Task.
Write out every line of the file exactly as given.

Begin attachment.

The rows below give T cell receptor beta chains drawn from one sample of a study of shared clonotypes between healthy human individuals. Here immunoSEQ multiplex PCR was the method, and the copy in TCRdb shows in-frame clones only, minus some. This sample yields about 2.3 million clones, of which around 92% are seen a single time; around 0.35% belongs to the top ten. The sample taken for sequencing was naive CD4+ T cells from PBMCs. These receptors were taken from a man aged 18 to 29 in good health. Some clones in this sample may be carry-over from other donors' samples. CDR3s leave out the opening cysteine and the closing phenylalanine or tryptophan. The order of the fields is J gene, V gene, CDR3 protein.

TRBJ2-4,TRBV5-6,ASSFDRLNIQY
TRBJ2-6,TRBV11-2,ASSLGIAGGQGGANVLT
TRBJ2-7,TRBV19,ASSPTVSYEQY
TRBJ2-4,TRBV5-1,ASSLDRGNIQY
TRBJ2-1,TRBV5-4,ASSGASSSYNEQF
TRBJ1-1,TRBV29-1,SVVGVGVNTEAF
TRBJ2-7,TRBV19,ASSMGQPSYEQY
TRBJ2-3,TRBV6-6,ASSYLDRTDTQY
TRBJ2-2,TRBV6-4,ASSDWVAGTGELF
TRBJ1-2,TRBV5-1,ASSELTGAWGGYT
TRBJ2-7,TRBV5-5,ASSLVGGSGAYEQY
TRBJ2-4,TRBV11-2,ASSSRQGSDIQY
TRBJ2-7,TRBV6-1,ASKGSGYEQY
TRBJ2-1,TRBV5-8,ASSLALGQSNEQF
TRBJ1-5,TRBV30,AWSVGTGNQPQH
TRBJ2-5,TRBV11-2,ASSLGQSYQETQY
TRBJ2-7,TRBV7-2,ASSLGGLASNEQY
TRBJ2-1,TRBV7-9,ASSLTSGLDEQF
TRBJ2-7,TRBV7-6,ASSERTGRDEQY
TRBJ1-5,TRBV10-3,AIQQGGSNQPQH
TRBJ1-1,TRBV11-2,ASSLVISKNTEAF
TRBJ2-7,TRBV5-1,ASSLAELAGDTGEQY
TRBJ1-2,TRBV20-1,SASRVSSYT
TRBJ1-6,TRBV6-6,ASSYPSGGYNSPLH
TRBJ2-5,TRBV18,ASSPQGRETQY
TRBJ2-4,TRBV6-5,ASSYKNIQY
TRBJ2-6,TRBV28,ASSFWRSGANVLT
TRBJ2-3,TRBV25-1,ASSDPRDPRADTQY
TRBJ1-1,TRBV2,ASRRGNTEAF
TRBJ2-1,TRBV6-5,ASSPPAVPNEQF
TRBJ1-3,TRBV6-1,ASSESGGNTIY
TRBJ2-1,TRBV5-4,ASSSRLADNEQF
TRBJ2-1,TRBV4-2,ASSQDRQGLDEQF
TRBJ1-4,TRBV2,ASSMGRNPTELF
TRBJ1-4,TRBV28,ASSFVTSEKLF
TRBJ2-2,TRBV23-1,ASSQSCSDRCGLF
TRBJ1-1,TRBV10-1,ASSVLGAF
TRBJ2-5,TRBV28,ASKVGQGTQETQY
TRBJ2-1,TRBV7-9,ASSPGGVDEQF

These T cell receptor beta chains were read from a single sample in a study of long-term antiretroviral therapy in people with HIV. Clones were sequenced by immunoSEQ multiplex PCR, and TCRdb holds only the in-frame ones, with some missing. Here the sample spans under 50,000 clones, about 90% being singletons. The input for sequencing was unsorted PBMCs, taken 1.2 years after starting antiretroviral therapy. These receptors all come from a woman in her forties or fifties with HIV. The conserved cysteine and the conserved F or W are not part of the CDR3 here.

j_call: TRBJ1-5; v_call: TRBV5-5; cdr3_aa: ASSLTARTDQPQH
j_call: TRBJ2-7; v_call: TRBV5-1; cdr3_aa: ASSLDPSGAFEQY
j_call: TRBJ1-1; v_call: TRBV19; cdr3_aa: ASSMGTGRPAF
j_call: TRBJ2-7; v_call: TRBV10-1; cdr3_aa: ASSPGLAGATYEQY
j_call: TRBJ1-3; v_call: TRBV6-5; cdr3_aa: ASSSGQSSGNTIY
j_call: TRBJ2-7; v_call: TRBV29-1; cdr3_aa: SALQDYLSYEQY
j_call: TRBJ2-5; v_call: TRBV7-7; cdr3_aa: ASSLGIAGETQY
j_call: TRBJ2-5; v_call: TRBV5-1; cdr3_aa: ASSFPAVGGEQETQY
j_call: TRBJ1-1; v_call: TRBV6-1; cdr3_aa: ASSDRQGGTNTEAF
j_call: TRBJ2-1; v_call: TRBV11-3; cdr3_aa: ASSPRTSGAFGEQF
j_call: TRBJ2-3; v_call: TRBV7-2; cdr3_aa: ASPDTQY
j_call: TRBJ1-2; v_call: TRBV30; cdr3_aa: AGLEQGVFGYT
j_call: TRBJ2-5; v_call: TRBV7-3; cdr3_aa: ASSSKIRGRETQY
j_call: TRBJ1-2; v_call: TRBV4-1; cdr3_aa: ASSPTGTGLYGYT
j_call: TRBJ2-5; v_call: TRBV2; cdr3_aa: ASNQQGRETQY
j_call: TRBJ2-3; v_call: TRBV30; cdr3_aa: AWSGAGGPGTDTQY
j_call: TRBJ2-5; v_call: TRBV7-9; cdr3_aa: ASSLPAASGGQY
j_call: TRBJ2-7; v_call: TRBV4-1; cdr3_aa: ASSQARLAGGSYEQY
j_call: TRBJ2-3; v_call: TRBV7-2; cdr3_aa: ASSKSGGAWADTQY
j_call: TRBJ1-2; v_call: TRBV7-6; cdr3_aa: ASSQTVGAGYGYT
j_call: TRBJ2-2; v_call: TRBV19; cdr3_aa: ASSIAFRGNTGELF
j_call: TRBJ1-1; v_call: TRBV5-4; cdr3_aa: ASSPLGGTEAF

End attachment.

The rows below give T cell receptor beta chains drawn from one sample of a study of shared clonotypes between healthy human individuals. Here immunoSEQ multiplex PCR was the method, and the copy in TCRdb shows in-frame clones only, minus some. This sample yields about 2.3 million clones, of which around 92% are seen a single time; around 0.35% belongs to the top ten. The sample taken for sequencing was naive CD4+ T cells from PBMCs. These receptors were taken from a man aged 18 to 29 in good health. Some clones in this sample may be carry-over from other donors' samples. CDR3s leave out the opening cysteine and the closing phenylalanine or tryptophan. The order of the fields is J gene, V gene, CDR3 protein.

TRBJ2-4,TRBV5-6,ASSFDRLNIQY
TRBJ2-6,TRBV11-2,ASSLGIAGGQGGANVLT
TRBJ2-7,TRBV19,ASSPTVSYEQY
TRBJ2-4,TRBV5-1,ASSLDRGNIQY
TRBJ2-1,TRBV5-4,ASSGASSSYNEQF
TRBJ1-1,TRBV29-1,SVVGVGVNTEAF
TRBJ2-7,TRBV19,ASSMGQPSYEQY
TRBJ2-3,TRBV6-6,ASSYLDRTDTQY
TRBJ2-2,TRBV6-4,ASSDWVAGTGELF
TRBJ1-2,TRBV5-1,ASSELTGAWGGYT
TRBJ2-7,TRBV5-5,ASSLVGGSGAYEQY
TRBJ2-4,TRBV11-2,ASSSRQGSDIQY
TRBJ2-7,TRBV6-1,ASKGSGYEQY
TRBJ2-1,TRBV5-8,ASSLALGQSNEQF
TRBJ1-5,TRBV30,AWSVGTGNQPQH
TRBJ2-5,TRBV11-2,ASSLGQSYQETQY
TRBJ2-7,TRBV7-2,ASSLGGLASNEQY
TRBJ2-1,TRBV7-9,ASSLTSGLDEQF
TRBJ2-7,TRBV7-6,ASSERTGRDEQY
TRBJ1-5,TRBV10-3,AIQQGGSNQPQH
TRBJ1-1,TRBV11-2,ASSLVISKNTEAF
TRBJ2-7,TRBV5-1,ASSLAELAGDTGEQY
TRBJ1-2,TRBV20-1,SASRVSSYT
TRBJ1-6,TRBV6-6,ASSYPSGGYNSPLH
TRBJ2-5,TRBV18,ASSPQGRETQY
TRBJ2-4,TRBV6-5,ASSYKNIQY
TRBJ2-6,TRBV28,ASSFWRSGANVLT
TRBJ2-3,TRBV25-1,ASSDPRDPRADTQY
TRBJ1-1,TRBV2,ASRRGNTEAF
TRBJ2-1,TRBV6-5,ASSPPAVPNEQF
TRBJ1-3,TRBV6-1,ASSESGGNTIY
TRBJ2-1,TRBV5-4,ASSSRLADNEQF
TRBJ2-1,TRBV4-2,ASSQDRQGLDEQF
TRBJ1-4,TRBV2,ASSMGRNPTELF
TRBJ1-4,TRBV28,ASSFVTSEKLF
TRBJ2-2,TRBV23-1,ASSQSCSDRCGLF
TRBJ1-1,TRBV10-1,ASSVLGAF
TRBJ2-5,TRBV28,ASKVGQGTQETQY
TRBJ2-1,TRBV7-9,ASSPGGVDEQF

These T cell receptor beta chains were read from a single sample in a study of long-term antiretroviral therapy in people with HIV. Clones were sequenced by immunoSEQ multiplex PCR, and TCRdb holds only the in-frame ones, with some missing. Here the sample spans under 50,000 clones, about 90% being singletons. The input for sequencing was unsorted PBMCs, taken 1.2 years after starting antiretroviral therapy. These receptors all come from a woman in her forties or fifties with HIV. The conserved cysteine and the conserved F or W are not part of the CDR3 here.

j_call: TRBJ1-5; v_call: TRBV5-5; cdr3_aa: ASSLTARTDQPQH
j_call: TRBJ2-7; v_call: TRBV5-1; cdr3_aa: ASSLDPSGAFEQY
j_call: TRBJ1-1; v_call: TRBV19; cdr3_aa: ASSMGTGRPAF
j_call: TRBJ2-7; v_call: TRBV10-1; cdr3_aa: ASSPGLAGATYEQY
j_call: TRBJ1-3; v_call: TRBV6-5; cdr3_aa: ASSSGQSSGNTIY
j_call: TRBJ2-7; v_call: TRBV29-1; cdr3_aa: SALQDYLSYEQY
j_call: TRBJ2-5; v_call: TRBV7-7; cdr3_aa: ASSLGIAGETQY
j_call: TRBJ2-5; v_call: TRBV5-1; cdr3_aa: ASSFPAVGGEQETQY
j_call: TRBJ1-1; v_call: TRBV6-1; cdr3_aa: ASSDRQGGTNTEAF
j_call: TRBJ2-1; v_call: TRBV11-3; cdr3_aa: ASSPRTSGAFGEQF
j_call: TRBJ2-3; v_call: TRBV7-2; cdr3_aa: ASPDTQY
j_call: TRBJ1-2; v_call: TRBV30; cdr3_aa: AGLEQGVFGYT
j_call: TRBJ2-5; v_call: TRBV7-3; cdr3_aa: ASSSKIRGRETQY
j_call: TRBJ1-2; v_call: TRBV4-1; cdr3_aa: ASSPTGTGLYGYT
j_call: TRBJ2-5; v_call: TRBV2; cdr3_aa: ASNQQGRETQY
j_call: TRBJ2-3; v_call: TRBV30; cdr3_aa: AWSGAGGPGTDTQY
j_call: TRBJ2-5; v_call: TRBV7-9; cdr3_aa: ASSLPAASGGQY
j_call: TRBJ2-7; v_call: TRBV4-1; cdr3_aa: ASSQARLAGGSYEQY
j_call: TRBJ2-3; v_call: TRBV7-2; cdr3_aa: ASSKSGGAWADTQY
j_call: TRBJ1-2; v_call: TRBV7-6; cdr3_aa: ASSQTVGAGYGYT
j_call: TRBJ2-2; v_call: TRBV19; cdr3_aa: ASSIAFRGNTGELF
j_call: TRBJ1-1; v_call: TRBV5-4; cdr3_aa: ASSPLGGTEAF